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Controls on Wolfcampian and Leonardian Slope Morphology and Implications for Basinal Sedimentation Patterns and Stratigraphy, Delaware Basin, Southeast New Mexico and West Texas


Few studies have assessed carbonate slope morphology and associated slope to basinal facies architecture to characterize potential conventional and unconventional reservoir distribution. This study integrates well logs, 2D and 3D seismic, core, and outcrop exposures of Lower to Middle Permian (Wolfcampian through Leonardian) strata in the Delaware Basin in Southeast New Mexico and West Texas to assess the linked depositional processes and stratigraphic architectures from platform to slope to basin. Detailed mapping (using >10,000 logs over approximately 15,500 km2 creating depth constrained pseudo-seismic visualization) reveal a high degree of variability in slope profiles rimming the basin. The 3rd, 2nd and 1st Bone Spring margins all exhibit irregular plan-view geometries, progradation to aggradation (P/A) ratios ranging from < 1:1-25:1, and slope gradients ranging from 2-30°.

Data indicate variability in shelf margin profiles is related to several factors which also strongly influenced basinal sedimentation patterns: 1) Locations of underlying shelf margins influenced deposition and resulting geometries of overlying slopes. Zones with the highest sedimentation rates and rapid progradation in the 3rd, 2nd, and 1st Bone Spring compensationally migrated from the west to northwest to north, respectively, in response to filling accommodation offsetting promontories in relict platform margins. These zones mark dominant sediment input pathways to the basin during each stratigraphic sequence. 2) Low gradient (2-5°) slopes typically have P/A ratios between 10:1-25:1 and promote consistent downdip transport of sediment to the basin, evident from laterally continuous and mappable well log signatures. Higher gradient (15-25°) slopes with P/A ratios <1:1 likely created laterally variable sediment pathways that resulted in more complex basinal sedimentation patterns, observed in chaotic and discontinuous well log response. 3) Mapped major deep-seated faults focused sediment dispersal which created zones with high P/A ratios (>15) and created anomalous progradational noses reaching 15-25 km into the basin. Some faults also channeled sediment gravity flows at point sources creating basin floor carbonate fan complexes in the Wolfcamp through 1st Bone Spring Formations with thicknesses reaching 400m and proximal axis-to-distal fringe lengths up to 100km. 4) Antecedent topography in underlying toe-of-slope to proximal basin floor deposits created anomalous thickness trends, altered sediment transport pathways, and channeled coarser grained carbonate sediment gravity flows into mud-rich basinal settings in all observed units.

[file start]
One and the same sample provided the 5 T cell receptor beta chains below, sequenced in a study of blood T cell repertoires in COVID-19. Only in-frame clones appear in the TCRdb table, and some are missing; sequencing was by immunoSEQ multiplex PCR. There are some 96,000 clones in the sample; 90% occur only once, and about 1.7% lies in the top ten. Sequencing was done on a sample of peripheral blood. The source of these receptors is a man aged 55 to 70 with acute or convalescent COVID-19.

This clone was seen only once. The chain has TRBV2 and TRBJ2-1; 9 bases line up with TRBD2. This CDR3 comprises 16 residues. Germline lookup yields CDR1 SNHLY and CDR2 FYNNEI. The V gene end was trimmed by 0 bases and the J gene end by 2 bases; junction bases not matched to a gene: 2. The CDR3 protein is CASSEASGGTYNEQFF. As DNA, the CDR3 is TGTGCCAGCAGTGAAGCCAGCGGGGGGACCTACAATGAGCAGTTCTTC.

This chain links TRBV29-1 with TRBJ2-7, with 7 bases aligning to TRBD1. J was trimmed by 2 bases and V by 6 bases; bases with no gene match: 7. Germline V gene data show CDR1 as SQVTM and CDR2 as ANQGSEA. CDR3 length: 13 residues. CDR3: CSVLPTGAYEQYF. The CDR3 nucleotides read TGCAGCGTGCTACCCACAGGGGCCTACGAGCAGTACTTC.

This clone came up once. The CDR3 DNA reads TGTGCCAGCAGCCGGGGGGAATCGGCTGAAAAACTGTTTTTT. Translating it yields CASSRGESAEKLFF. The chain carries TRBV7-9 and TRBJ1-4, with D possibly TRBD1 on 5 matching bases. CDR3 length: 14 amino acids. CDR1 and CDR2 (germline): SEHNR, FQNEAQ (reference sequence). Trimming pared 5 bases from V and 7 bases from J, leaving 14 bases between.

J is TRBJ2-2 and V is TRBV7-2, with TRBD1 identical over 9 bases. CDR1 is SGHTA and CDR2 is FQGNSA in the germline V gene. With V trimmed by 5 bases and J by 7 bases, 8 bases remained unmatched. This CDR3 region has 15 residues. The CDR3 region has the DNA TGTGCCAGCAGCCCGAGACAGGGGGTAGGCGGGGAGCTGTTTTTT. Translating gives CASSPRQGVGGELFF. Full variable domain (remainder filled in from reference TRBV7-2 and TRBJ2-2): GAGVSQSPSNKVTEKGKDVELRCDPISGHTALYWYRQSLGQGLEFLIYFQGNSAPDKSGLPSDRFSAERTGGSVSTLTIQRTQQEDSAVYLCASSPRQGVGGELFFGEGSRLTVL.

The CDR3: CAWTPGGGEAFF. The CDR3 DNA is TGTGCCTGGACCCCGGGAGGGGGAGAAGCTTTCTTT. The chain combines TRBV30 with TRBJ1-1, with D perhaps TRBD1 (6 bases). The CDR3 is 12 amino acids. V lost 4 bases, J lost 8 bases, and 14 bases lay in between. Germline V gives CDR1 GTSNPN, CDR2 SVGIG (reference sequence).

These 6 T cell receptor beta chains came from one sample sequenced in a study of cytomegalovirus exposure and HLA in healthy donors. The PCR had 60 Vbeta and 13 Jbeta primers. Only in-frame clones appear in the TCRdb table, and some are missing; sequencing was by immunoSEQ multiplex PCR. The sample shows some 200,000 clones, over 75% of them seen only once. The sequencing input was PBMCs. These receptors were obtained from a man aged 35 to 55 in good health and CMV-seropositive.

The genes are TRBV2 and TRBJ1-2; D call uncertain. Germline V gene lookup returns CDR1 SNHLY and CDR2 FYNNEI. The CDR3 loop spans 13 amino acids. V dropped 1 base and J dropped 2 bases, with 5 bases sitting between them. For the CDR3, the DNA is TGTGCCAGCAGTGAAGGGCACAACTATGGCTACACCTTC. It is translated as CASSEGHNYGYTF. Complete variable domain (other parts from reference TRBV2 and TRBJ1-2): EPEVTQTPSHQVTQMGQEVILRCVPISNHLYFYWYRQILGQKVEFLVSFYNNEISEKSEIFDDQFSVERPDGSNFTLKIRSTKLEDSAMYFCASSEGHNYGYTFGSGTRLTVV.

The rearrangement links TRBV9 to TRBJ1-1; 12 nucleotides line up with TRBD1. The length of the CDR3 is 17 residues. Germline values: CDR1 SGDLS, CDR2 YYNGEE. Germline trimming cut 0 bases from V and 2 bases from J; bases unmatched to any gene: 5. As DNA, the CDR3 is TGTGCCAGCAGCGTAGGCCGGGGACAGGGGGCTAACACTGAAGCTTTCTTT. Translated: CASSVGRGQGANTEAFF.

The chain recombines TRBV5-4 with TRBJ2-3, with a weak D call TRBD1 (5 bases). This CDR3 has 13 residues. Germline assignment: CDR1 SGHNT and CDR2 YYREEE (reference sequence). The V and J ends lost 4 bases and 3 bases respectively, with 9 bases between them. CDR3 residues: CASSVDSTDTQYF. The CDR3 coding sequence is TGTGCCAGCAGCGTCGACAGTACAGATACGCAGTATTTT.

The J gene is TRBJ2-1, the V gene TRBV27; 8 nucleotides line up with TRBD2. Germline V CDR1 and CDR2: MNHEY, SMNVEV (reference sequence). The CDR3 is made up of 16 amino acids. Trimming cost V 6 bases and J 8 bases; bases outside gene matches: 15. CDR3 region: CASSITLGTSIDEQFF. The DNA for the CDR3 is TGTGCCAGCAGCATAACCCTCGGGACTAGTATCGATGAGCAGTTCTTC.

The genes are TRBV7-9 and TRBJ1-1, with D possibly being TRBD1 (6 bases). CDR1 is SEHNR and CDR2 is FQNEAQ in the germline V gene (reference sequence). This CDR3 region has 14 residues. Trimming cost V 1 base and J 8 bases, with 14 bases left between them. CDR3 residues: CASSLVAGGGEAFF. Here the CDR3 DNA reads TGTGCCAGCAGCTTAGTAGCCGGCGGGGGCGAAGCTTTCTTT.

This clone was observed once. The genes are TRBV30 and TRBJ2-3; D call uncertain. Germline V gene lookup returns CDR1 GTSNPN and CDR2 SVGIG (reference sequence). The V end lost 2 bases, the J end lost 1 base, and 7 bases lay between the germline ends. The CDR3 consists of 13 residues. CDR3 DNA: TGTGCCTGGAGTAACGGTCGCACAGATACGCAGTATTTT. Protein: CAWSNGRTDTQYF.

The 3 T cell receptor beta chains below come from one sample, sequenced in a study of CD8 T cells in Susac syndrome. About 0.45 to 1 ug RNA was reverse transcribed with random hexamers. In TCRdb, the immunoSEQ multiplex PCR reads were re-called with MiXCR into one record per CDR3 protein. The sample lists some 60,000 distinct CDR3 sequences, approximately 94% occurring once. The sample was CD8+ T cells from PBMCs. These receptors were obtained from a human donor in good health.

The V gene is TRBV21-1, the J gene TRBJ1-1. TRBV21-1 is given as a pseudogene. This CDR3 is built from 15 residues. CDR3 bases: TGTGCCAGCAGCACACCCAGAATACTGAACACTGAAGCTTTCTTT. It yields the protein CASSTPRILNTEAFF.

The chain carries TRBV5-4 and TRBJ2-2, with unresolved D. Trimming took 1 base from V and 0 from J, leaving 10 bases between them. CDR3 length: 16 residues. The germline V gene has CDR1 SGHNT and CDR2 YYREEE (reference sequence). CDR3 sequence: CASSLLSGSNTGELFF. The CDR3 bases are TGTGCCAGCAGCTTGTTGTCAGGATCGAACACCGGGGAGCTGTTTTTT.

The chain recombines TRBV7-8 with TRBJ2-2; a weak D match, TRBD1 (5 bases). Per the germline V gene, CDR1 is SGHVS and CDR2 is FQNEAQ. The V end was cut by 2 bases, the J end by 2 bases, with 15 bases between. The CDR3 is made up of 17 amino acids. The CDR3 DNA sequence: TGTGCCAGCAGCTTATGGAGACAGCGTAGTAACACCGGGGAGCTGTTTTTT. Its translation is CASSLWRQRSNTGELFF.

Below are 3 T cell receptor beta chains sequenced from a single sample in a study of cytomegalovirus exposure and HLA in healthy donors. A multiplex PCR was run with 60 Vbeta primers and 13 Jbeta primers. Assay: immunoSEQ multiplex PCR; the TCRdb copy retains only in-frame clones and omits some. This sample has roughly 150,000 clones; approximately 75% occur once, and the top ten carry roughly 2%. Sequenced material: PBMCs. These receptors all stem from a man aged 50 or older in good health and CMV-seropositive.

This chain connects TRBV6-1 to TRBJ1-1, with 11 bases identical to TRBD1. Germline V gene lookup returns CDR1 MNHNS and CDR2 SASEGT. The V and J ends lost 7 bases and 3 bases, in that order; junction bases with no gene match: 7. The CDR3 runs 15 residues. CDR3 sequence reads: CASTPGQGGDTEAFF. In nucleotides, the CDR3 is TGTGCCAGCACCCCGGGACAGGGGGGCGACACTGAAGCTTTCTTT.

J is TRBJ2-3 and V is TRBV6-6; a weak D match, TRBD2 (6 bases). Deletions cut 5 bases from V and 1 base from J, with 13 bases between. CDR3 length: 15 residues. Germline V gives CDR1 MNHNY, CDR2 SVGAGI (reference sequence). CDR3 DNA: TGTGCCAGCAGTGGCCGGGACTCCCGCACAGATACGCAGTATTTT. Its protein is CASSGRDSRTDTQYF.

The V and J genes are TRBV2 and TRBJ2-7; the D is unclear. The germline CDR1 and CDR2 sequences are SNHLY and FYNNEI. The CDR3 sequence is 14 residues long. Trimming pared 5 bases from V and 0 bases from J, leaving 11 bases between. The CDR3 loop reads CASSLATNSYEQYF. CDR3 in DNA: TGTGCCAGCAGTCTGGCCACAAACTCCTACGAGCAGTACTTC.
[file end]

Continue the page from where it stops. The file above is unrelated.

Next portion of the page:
Findings suggests detailed analyses of slopes is necessary to constrain controls on basinal sedimentation. This work may provide analogs for assessment of unconventional targets distal from current conventional carbonate slope reservoirs.